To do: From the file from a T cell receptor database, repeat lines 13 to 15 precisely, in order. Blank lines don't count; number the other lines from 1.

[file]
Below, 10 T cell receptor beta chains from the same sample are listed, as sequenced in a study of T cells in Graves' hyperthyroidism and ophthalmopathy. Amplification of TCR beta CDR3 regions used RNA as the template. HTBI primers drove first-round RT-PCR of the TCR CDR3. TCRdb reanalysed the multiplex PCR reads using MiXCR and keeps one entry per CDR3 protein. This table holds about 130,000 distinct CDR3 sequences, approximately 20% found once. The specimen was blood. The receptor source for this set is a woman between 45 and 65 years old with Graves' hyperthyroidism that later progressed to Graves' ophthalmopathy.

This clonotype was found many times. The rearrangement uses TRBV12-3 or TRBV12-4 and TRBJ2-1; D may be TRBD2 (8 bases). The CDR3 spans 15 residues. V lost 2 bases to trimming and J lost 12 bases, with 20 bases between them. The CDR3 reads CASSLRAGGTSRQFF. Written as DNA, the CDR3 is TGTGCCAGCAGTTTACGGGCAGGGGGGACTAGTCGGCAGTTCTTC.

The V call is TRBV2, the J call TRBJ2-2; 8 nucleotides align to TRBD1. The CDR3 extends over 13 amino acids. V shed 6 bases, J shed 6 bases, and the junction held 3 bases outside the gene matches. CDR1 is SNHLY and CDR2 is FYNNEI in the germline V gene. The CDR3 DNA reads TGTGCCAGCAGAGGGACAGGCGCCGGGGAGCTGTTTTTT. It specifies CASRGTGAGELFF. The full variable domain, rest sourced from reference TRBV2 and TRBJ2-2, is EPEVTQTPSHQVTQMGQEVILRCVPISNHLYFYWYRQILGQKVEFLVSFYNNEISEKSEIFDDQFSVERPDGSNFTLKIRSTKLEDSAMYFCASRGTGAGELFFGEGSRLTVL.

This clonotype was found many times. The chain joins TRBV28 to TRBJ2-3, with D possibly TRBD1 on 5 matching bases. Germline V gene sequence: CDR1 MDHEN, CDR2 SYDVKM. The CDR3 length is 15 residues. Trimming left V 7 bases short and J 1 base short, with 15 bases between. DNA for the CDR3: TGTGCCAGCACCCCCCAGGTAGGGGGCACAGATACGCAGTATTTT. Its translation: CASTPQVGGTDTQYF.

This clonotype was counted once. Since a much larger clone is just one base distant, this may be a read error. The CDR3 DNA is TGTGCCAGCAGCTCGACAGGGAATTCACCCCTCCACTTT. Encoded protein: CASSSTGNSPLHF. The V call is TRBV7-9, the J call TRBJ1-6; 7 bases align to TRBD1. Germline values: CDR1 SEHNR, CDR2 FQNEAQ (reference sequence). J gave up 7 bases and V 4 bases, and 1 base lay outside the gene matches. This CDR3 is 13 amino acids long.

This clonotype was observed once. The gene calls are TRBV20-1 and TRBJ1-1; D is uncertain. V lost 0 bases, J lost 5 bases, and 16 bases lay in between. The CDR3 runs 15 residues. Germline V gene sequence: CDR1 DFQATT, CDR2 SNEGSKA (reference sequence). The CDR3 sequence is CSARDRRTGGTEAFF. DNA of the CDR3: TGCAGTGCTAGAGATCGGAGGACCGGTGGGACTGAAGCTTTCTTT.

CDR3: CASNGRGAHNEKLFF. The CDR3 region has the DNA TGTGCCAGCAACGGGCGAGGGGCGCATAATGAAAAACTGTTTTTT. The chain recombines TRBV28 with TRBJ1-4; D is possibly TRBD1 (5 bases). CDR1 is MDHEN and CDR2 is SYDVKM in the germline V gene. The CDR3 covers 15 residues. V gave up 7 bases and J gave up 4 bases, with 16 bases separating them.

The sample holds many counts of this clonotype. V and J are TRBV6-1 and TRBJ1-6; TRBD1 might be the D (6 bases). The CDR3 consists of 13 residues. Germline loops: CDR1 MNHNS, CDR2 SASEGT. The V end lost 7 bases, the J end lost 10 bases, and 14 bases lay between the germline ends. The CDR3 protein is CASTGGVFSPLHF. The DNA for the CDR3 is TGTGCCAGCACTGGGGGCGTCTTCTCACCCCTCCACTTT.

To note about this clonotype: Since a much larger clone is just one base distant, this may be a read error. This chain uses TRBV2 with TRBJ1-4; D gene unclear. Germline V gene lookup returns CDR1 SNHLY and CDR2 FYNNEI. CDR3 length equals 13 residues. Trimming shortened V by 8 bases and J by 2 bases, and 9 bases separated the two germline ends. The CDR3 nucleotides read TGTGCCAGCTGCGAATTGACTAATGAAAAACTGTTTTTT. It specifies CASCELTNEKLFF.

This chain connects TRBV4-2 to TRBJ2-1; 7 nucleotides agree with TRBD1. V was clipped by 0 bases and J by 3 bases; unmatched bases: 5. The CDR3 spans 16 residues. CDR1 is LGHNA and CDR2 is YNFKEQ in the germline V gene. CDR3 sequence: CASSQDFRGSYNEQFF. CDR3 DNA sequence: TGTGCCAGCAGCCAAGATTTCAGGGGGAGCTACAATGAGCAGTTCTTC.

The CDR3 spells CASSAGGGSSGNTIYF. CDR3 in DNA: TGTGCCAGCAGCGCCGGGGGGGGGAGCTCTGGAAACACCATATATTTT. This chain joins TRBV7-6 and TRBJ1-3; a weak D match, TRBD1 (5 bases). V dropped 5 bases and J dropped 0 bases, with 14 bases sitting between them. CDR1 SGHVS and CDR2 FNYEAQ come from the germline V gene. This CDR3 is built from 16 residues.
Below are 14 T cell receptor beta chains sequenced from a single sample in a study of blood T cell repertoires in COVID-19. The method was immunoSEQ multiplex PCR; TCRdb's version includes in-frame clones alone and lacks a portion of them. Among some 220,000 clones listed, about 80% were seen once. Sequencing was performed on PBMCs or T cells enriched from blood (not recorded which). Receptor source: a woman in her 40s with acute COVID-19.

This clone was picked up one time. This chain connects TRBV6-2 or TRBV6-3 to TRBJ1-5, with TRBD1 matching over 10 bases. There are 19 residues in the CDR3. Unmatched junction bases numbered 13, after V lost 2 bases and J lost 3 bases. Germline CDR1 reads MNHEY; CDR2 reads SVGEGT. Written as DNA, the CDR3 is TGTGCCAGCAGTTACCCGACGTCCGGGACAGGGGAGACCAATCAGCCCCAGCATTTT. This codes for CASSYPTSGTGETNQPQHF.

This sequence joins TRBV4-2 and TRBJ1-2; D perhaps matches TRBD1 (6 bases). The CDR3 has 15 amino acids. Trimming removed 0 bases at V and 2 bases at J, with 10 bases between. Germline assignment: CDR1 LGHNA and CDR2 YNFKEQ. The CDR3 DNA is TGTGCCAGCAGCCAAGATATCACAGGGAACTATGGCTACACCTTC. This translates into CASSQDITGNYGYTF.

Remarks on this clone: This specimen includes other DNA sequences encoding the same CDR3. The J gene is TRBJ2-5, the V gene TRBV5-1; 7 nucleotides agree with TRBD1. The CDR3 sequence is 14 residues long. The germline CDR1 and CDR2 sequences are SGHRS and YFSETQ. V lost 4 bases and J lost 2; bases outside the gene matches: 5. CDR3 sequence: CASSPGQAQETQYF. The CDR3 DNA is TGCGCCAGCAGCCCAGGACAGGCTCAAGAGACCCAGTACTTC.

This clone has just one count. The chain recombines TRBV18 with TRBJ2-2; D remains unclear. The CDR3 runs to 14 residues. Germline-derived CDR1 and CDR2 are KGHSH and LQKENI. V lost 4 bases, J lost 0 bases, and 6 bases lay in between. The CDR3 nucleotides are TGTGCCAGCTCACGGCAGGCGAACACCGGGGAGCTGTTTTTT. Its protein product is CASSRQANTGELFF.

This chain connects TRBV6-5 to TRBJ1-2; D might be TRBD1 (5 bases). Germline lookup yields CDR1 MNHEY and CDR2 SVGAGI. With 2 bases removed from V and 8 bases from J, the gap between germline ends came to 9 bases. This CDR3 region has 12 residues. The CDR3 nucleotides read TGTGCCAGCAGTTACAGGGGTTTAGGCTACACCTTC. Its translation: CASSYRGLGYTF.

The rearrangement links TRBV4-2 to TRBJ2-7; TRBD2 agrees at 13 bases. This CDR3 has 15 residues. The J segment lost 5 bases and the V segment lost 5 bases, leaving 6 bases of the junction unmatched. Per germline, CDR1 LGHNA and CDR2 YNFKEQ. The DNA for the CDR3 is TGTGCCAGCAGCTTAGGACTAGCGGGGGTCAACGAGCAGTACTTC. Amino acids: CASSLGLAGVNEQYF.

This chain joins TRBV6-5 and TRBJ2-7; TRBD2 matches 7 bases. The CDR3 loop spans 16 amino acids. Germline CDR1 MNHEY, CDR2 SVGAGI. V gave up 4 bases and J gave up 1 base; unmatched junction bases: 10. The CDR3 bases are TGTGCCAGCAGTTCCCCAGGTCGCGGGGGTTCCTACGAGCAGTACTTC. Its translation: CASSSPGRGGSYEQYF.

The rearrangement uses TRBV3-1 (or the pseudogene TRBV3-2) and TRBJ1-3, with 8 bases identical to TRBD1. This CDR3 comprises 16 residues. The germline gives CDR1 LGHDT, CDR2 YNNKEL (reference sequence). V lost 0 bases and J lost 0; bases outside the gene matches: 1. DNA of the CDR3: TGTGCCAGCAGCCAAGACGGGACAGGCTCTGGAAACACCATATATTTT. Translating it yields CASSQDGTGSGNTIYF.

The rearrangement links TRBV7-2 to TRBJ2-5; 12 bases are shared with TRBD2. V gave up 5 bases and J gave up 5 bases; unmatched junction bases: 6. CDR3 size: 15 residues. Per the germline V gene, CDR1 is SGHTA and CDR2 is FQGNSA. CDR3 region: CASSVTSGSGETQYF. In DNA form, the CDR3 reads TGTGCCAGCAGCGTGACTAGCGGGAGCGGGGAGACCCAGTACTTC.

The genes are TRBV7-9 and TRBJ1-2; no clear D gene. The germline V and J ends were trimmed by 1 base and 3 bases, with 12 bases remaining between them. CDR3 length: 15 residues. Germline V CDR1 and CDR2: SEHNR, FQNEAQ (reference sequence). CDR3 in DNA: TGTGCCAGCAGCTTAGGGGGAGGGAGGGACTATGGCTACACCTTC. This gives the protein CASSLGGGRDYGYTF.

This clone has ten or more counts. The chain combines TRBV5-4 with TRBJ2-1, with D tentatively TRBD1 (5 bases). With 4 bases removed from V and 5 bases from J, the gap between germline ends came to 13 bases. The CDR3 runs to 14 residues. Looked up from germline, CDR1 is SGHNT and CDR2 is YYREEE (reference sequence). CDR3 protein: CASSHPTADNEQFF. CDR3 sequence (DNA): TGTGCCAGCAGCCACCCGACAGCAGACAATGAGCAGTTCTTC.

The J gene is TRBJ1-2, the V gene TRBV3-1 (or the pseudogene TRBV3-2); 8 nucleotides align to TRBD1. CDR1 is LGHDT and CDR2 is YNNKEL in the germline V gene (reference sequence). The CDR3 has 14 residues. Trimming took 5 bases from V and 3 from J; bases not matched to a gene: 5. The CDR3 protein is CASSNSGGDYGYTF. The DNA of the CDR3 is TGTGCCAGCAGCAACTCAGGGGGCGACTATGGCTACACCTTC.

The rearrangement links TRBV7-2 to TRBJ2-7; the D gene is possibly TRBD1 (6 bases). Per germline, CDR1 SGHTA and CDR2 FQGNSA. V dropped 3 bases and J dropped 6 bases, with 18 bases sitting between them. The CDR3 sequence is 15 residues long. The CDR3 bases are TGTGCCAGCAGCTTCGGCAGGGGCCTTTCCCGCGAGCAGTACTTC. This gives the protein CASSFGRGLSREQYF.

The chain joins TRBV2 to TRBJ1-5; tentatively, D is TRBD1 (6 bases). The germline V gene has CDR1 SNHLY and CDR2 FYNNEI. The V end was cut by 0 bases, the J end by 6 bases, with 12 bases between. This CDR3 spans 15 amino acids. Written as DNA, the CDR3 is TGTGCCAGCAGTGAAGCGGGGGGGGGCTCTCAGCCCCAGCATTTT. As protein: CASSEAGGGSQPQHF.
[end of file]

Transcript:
This clone was picked up one time. This chain connects TRBV6-2 or TRBV6-3 to TRBJ1-5, with TRBD1 matching over 10 bases. There are 19 residues in the CDR3. Unmatched junction bases numbered 13, after V lost 2 bases and J lost 3 bases. Germline CDR1 reads MNHEY; CDR2 reads SVGEGT. Written as DNA, the CDR3 is TGTGCCAGCAGTTACCCGACGTCCGGGACAGGGGAGACCAATCAGCCCCAGCATTTT. This codes for CASSYPTSGTGETNQPQHF.

This sequence joins TRBV4-2 and TRBJ1-2; D perhaps matches TRBD1 (6 bases). The CDR3 has 15 amino acids. Trimming removed 0 bases at V and 2 bases at J, with 10 bases between. Germline assignment: CDR1 LGHNA and CDR2 YNFKEQ. The CDR3 DNA is TGTGCCAGCAGCCAAGATATCACAGGGAACTATGGCTACACCTTC. This translates into CASSQDITGNYGYTF.

Remarks on this clone: This specimen includes other DNA sequences encoding the same CDR3. The J gene is TRBJ2-5, the V gene TRBV5-1; 7 nucleotides agree with TRBD1. The CDR3 sequence is 14 residues long. The germline CDR1 and CDR2 sequences are SGHRS and YFSETQ. V lost 4 bases and J lost 2; bases outside the gene matches: 5. CDR3 sequence: CASSPGQAQETQYF. The CDR3 DNA is TGCGCCAGCAGCCCAGGACAGGCTCAAGAGACCCAGTACTTC.